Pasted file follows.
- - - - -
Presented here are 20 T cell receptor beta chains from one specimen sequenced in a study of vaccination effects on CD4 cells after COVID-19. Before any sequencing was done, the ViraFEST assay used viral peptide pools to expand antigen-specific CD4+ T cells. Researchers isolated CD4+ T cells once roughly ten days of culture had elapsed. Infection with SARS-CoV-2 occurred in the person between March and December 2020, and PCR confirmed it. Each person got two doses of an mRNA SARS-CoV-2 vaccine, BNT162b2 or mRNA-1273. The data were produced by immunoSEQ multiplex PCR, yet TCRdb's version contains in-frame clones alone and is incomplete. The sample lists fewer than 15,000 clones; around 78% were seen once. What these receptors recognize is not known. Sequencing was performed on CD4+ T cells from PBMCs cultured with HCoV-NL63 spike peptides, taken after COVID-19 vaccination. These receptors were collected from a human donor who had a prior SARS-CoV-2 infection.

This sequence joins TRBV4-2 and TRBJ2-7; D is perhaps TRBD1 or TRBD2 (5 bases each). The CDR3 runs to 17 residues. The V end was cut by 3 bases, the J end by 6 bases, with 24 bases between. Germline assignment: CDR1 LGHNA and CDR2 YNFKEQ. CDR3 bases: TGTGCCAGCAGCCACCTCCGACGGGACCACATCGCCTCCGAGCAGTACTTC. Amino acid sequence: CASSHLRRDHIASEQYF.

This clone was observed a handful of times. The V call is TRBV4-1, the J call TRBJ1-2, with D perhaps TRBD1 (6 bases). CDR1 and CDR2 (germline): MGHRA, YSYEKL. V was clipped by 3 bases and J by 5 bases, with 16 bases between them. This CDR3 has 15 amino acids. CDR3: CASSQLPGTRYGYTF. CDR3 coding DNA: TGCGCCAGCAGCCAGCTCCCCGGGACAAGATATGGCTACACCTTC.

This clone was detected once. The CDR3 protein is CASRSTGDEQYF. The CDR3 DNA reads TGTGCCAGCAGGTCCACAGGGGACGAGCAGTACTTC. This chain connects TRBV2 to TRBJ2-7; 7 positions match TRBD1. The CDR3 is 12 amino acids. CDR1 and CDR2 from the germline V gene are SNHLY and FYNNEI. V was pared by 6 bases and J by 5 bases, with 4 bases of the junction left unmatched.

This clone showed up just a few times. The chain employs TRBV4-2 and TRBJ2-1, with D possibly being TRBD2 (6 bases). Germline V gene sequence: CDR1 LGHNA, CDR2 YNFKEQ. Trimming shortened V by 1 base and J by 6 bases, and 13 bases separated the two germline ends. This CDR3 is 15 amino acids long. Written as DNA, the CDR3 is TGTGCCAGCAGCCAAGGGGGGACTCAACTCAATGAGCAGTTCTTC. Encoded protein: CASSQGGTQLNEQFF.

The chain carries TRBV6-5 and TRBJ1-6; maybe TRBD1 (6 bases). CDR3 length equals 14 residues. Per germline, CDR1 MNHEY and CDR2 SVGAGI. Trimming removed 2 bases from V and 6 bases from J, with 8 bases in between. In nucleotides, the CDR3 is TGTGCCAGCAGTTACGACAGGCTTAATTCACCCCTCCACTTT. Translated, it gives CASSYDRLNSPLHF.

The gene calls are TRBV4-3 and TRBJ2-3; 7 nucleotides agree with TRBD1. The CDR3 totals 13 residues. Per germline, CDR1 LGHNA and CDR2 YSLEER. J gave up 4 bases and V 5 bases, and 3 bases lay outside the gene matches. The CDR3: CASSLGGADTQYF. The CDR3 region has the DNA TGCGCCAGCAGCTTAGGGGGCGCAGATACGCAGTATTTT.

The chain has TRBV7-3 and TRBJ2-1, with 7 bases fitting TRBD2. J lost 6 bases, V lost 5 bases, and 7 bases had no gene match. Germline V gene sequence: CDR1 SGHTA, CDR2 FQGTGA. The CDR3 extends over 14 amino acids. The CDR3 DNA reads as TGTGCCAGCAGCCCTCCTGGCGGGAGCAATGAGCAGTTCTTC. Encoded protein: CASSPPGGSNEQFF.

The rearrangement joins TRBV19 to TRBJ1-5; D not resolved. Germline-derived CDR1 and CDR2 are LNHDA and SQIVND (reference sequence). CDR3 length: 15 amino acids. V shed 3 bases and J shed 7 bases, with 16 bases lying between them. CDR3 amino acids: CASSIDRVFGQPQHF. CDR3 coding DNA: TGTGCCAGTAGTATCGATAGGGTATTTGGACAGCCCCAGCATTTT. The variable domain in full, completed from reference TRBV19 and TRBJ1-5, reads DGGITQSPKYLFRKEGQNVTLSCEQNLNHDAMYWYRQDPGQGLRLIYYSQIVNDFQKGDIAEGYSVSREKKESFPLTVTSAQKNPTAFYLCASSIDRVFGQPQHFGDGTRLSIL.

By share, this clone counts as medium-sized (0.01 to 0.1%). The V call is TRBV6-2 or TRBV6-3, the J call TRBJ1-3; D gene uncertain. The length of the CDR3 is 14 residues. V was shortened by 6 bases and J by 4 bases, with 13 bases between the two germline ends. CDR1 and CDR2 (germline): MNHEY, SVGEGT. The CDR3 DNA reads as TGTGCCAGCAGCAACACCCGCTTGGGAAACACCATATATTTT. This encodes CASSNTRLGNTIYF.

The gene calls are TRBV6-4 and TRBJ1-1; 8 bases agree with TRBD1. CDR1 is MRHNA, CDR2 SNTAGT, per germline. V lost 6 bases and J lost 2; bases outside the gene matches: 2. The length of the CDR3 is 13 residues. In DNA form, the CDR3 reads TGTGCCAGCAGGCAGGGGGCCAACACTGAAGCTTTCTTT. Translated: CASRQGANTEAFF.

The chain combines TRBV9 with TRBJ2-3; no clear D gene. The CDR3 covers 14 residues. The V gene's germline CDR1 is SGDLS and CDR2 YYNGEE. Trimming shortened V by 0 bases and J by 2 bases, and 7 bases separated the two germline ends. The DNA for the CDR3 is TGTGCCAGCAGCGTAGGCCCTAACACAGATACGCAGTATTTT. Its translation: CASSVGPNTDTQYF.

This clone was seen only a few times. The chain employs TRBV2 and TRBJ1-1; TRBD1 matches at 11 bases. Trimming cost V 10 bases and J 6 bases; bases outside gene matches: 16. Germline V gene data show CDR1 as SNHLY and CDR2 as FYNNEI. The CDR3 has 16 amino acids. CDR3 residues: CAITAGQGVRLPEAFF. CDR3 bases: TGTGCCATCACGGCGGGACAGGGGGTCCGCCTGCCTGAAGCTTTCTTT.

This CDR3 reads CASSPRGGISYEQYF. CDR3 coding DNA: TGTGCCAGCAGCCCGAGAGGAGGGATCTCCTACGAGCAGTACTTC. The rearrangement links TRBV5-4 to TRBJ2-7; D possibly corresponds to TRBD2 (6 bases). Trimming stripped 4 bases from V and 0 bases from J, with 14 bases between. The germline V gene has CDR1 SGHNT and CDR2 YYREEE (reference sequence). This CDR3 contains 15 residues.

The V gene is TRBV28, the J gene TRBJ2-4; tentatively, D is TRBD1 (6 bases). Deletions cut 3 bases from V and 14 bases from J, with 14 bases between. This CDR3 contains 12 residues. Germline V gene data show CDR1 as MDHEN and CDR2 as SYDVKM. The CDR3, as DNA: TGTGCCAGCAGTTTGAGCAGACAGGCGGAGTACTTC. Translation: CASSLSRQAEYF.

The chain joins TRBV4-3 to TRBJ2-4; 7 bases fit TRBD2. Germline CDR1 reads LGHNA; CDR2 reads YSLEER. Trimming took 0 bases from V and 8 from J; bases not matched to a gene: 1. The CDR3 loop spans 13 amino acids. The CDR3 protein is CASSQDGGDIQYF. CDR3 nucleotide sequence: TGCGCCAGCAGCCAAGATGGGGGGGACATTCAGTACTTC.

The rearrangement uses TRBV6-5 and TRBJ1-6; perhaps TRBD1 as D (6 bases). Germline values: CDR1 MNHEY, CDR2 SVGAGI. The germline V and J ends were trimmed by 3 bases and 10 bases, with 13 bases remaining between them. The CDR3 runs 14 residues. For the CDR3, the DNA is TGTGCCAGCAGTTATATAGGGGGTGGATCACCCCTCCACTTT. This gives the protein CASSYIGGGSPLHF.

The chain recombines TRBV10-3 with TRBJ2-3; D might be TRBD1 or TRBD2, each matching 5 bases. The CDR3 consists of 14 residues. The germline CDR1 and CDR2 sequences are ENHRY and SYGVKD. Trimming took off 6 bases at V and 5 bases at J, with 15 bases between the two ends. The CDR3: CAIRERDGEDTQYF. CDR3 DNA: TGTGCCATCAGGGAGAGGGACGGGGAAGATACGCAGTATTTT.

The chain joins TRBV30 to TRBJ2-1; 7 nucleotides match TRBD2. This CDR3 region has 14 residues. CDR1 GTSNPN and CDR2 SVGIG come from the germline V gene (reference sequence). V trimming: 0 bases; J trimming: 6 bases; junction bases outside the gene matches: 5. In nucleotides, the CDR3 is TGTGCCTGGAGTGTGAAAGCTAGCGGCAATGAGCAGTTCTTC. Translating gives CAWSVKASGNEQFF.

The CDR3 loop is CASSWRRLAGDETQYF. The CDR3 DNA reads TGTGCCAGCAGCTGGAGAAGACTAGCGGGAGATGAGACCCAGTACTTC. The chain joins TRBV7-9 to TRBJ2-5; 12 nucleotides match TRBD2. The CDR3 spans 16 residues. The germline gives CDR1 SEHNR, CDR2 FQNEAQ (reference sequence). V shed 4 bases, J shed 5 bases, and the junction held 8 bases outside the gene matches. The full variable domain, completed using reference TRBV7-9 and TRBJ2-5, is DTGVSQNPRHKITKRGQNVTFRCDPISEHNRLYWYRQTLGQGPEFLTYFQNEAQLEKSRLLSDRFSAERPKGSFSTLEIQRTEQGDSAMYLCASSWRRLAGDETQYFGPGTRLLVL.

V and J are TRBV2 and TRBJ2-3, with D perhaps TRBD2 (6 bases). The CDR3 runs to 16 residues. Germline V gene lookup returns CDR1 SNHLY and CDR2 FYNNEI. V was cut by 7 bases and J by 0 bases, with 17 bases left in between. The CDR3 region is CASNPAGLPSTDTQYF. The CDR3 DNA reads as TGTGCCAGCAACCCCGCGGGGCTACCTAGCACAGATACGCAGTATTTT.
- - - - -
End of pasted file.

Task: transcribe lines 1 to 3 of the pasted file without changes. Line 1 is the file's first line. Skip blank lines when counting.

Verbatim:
Presented here are 20 T cell receptor beta chains from one specimen sequenced in a study of vaccination effects on CD4 cells after COVID-19. Before any sequencing was done, the ViraFEST assay used viral peptide pools to expand antigen-specific CD4+ T cells. Researchers isolated CD4+ T cells once roughly ten days of culture had elapsed. Infection with SARS-CoV-2 occurred in the person between March and December 2020, and PCR confirmed it. Each person got two doses of an mRNA SARS-CoV-2 vaccine, BNT162b2 or mRNA-1273. The data were produced by immunoSEQ multiplex PCR, yet TCRdb's version contains in-frame clones alone and is incomplete. The sample lists fewer than 15,000 clones; around 78% were seen once. What these receptors recognize is not known. Sequencing was performed on CD4+ T cells from PBMCs cultured with HCoV-NL63 spike peptides, taken after COVID-19 vaccination. These receptors were collected from a human donor who had a prior SARS-CoV-2 infection.

This sequence joins TRBV4-2 and TRBJ2-7; D is perhaps TRBD1 or TRBD2 (5 bases each). The CDR3 runs to 17 residues. The V end was cut by 3 bases, the J end by 6 bases, with 24 bases between. Germline assignment: CDR1 LGHNA and CDR2 YNFKEQ. CDR3 bases: TGTGCCAGCAGCCACCTCCGACGGGACCACATCGCCTCCGAGCAGTACTTC. Amino acid sequence: CASSHLRRDHIASEQYF.

This clone was observed a handful of times. The V call is TRBV4-1, the J call TRBJ1-2, with D perhaps TRBD1 (6 bases). CDR1 and CDR2 (germline): MGHRA, YSYEKL. V was clipped by 3 bases and J by 5 bases, with 16 bases between them. This CDR3 has 15 amino acids. CDR3: CASSQLPGTRYGYTF. CDR3 coding DNA: TGCGCCAGCAGCCAGCTCCCCGGGACAAGATATGGCTACACCTTC.